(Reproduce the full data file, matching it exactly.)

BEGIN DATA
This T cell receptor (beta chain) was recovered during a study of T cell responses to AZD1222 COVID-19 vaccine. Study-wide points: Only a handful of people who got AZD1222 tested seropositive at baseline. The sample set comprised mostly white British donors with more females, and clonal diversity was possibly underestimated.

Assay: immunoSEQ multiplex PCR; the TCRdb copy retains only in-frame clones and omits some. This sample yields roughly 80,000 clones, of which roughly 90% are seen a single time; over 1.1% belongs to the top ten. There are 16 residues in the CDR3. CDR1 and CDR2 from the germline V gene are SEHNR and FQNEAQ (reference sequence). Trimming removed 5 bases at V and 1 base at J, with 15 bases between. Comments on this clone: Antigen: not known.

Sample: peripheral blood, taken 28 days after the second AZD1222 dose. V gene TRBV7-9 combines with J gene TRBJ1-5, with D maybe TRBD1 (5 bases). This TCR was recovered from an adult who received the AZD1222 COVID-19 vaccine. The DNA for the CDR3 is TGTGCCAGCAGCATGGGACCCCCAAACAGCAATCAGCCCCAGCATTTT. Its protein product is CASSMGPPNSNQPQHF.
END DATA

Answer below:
This T cell receptor (beta chain) was recovered during a study of T cell responses to AZD1222 COVID-19 vaccine. Study-wide points: Only a handful of people who got AZD1222 tested seropositive at baseline. The sample set comprised mostly white British donors with more females, and clonal diversity was possibly underestimated.

Assay: immunoSEQ multiplex PCR; the TCRdb copy retains only in-frame clones and omits some. This sample yields roughly 80,000 clones, of which roughly 90% are seen a single time; over 1.1% belongs to the top ten. There are 16 residues in the CDR3. CDR1 and CDR2 from the germline V gene are SEHNR and FQNEAQ (reference sequence). Trimming removed 5 bases at V and 1 base at J, with 15 bases between. Comments on this clone: Antigen: not known.

Sample: peripheral blood, taken 28 days after the second AZD1222 dose. V gene TRBV7-9 combines with J gene TRBJ1-5, with D maybe TRBD1 (5 bases). This TCR was recovered from an adult who received the AZD1222 COVID-19 vaccine. The DNA for the CDR3 is TGTGCCAGCAGCATGGGACCCCCAAACAGCAATCAGCCCCAGCATTTT. Its protein product is CASSMGPPNSNQPQHF.